Kansas Department of Transportation

Doug Kerr / Flickr Creative Commons

A study by the Kansas Department of Transportation (KDOT) says 96.7 percent of interstate highways and 91.7 percent of non-interstate highways in the state were ranked as "good" in the fiscal year ending in July.

To figure out the rating, the department evaluates the state's 10,000-mile highway system annually and gives marks based on scores of surface roughness and distress. KDOT says it aims for 85 percent of interstate highways and 80 percent of non-interstate highways to be rated as good. This year's rankings were higher than that.

kandrive.org

As travelers plan to hit the road this Labor Day weekend, the Kansas Department Of Transportation is offering useful tools online. KDOT Spokesperson Ann Williamson says the traveler assist system – kandrive.org – can be a helpful resource.

"You can go see camera pictures of the roads, you can also map out your route and then there are links to other travel info, as well as being able to see the weather," she says.

neetalparekh / flickr Creative Commons

As the nation gained jobs during the month of July, Kansas lost them. At the same time, the state's unemployment rate also moved higher.

The number of jobs in Kansas fell by 5,600 in the month of July. The state labor department says most of those jobs – 4,600 – were in the private sector.

Jason Rojas / Flickr

Law enforcement agencies across Kansas are stepping up their patrols to target impaired drivers.

The crackdown is part of a nationwide campaign that runs through Labor Day called “You drink. You drive. You lose.”

Wichita Police and Sedgwick County Sheriff’s deputies will be out in full force to identify and stop drivers who are under the influence of alcohol.

John Russell, flickr Creative Commons

A new law allows the Kansas Department of Transportation to erect highway signs as memorials to the victims of drunk driving.

The Kyle Thornburg and Kylie Jobe Believe Act, named after a young couple who lost their lives in 2011 on I-70, requires the secretary of transportation to design a memorial sign containing the names and ages of victims of drugs or alcohol accidents.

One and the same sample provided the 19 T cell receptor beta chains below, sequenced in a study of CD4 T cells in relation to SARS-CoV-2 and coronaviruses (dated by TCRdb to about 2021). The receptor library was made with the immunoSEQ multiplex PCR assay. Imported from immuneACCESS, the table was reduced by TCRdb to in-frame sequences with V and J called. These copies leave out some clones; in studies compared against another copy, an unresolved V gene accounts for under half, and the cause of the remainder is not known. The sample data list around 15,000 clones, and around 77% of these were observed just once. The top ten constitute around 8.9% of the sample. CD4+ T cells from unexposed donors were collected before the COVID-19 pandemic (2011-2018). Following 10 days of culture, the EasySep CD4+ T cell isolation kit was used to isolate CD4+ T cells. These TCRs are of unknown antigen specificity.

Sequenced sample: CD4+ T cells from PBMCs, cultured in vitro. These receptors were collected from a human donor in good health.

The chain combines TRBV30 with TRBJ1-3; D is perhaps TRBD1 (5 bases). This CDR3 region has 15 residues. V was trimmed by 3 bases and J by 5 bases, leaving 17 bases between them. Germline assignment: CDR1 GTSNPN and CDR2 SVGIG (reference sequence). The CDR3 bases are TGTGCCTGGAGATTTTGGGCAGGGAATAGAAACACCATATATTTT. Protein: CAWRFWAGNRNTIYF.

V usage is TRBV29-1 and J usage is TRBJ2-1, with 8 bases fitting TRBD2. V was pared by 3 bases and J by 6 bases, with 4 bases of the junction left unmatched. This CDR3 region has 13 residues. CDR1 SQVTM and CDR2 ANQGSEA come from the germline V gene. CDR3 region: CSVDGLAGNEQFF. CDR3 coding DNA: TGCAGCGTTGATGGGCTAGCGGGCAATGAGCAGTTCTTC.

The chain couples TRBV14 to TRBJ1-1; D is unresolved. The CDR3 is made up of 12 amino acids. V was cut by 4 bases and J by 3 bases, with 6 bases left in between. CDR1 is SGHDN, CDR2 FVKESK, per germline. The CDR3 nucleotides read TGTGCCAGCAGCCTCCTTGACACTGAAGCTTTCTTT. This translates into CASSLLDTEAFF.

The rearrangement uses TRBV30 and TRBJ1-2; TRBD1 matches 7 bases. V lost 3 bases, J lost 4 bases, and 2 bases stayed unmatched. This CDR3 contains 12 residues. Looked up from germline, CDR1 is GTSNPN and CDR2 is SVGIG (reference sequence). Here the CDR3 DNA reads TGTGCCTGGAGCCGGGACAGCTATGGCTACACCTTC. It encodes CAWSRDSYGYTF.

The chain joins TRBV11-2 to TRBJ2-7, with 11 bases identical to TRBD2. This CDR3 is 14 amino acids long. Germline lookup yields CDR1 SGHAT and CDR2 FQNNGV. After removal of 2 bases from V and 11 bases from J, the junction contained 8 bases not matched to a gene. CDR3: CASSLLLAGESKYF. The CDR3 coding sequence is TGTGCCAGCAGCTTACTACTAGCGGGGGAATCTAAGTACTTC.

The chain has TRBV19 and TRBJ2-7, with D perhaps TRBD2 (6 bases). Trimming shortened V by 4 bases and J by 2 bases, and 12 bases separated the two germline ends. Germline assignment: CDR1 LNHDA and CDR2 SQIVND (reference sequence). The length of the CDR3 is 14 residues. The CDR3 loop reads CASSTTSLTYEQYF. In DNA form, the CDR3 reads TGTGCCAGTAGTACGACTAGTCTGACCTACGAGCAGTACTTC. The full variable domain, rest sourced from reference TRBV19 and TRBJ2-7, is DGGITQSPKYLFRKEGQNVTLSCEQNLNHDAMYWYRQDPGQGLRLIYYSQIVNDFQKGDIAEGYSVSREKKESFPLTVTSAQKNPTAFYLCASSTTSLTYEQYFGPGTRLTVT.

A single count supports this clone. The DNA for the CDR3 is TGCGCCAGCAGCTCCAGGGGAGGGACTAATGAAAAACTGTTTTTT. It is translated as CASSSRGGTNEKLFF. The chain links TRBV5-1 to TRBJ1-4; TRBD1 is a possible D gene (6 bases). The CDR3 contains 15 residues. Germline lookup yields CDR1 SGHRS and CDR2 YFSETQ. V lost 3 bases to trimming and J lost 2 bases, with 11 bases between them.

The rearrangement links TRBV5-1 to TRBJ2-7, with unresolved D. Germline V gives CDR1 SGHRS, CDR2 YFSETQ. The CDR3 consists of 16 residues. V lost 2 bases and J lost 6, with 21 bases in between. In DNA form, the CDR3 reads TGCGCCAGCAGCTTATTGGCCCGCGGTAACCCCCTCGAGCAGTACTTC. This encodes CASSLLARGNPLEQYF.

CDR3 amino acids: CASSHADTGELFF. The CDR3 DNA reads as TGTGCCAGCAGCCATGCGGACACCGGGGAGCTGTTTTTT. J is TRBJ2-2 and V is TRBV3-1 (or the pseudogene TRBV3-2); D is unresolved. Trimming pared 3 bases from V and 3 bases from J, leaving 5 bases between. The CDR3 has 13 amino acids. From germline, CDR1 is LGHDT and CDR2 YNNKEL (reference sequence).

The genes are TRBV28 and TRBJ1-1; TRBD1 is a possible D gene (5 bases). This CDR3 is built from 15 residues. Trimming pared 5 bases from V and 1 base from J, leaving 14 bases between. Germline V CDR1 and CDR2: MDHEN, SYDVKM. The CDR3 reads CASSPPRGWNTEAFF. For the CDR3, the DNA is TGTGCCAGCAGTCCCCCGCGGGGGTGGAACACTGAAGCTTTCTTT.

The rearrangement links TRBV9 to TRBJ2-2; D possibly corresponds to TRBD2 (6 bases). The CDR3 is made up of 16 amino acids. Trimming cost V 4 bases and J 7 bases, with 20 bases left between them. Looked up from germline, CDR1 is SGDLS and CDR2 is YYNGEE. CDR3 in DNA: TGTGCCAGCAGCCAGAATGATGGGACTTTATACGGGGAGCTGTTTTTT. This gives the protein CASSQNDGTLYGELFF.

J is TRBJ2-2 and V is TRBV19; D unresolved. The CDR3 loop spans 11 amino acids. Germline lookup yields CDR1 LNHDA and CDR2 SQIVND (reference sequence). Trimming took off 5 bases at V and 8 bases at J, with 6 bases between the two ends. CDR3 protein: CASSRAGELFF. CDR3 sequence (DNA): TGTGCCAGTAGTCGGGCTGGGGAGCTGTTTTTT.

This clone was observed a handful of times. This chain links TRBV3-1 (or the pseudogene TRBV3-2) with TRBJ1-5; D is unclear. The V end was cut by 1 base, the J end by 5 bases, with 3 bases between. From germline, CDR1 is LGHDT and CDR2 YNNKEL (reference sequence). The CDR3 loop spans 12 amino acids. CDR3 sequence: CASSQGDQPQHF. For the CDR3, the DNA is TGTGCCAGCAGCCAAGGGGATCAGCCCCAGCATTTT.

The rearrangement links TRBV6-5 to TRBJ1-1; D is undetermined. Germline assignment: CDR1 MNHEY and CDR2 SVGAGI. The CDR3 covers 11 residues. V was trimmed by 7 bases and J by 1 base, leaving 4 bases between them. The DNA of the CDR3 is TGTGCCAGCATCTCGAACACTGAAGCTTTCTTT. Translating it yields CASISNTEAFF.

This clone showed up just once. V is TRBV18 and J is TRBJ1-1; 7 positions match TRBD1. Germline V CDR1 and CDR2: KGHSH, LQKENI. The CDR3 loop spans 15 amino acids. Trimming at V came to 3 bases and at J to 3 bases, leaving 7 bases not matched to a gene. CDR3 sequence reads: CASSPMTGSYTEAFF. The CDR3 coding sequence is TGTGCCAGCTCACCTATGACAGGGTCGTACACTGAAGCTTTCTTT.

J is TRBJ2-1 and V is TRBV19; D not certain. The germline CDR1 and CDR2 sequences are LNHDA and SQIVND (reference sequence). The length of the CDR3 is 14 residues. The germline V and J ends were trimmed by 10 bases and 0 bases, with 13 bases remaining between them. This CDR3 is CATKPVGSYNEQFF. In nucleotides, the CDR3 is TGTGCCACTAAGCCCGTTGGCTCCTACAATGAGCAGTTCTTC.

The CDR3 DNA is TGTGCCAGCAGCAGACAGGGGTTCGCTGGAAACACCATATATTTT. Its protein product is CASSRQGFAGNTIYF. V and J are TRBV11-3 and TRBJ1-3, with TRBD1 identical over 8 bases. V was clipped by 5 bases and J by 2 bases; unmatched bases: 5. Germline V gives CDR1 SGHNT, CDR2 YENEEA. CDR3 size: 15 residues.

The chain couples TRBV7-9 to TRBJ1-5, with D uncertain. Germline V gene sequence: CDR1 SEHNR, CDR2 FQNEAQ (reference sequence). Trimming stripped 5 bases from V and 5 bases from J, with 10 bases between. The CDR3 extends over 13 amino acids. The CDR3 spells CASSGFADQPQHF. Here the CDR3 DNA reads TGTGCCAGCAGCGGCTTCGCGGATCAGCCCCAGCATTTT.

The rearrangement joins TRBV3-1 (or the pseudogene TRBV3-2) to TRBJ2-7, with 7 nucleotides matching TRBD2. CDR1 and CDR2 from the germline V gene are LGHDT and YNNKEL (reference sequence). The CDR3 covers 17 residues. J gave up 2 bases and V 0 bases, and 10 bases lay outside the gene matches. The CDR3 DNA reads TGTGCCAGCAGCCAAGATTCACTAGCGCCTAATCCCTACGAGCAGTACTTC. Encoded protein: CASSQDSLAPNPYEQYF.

Courtesy: Kansas Department of Transportation

The Kansas Byways Program has grown with the addition of the newly- designated Land and Sky Scenic Byway in northwest Kansas.

The 88-mile route begins in Wallace County in Sharon Springs, runs north through Goodland, and ends at the Kansas/Nebraska border.

Sue Stringer, the Kansas byways manager, says the location of the Land and Sky Scenic Byway will help capture travelers as they enter Kansas from the North and the West to boost tourism in the area.

jphilipg, flickr Creative Commons

Updated Tuesday, 10:16 a.m.: The Kansas Department of Transportation says the ramp at I-235 and K-96 will remain open until Tuesday, May 31.

Original story:  

After a soggy Monday, repairs to bridges over the Big Arkansas River at I-235 in Wichita are expected to resume Tuesday.

Doug Kerr / Flickr Creative Commons

The outlook of $2.1 billion worth of highway revenue bonds in Kansas has changed from stable to negative, according to a report from the bond rating service Moody’s Investors Service.

Doug Kerr, flickr Creative Commons

Gov. Sam Brownback’s three options for balancing the state budget include taking about $185 million from the highway fund.

As a result, the Kansas Department of Transportation is holding off on 25 major projects, including two in Reno and Harvey counties.

Fourteen projects will be delayed in fiscal year 2017 at an estimated construction cost of $271 million; 9 projects are on hold in the fiscal year 2018 at an estimated construction cost of $247 million; and two projects are on hold in fiscal year 2019 at an estimated construction cost of $35 million.

Stephen Koranda / Kansas Public Radio/File Photo

Estimates for Kansas tax collections were ratcheted down sharply yesterday. The state’s projected revenues dropped by a quarter-billion dollars over the next year-and-a-half. That leaves Kansas with a budget deficit. As KPR’s Stephen Koranda reports, Republican Gov. Sam Brownback is proposing plans for erasing the shortfall.

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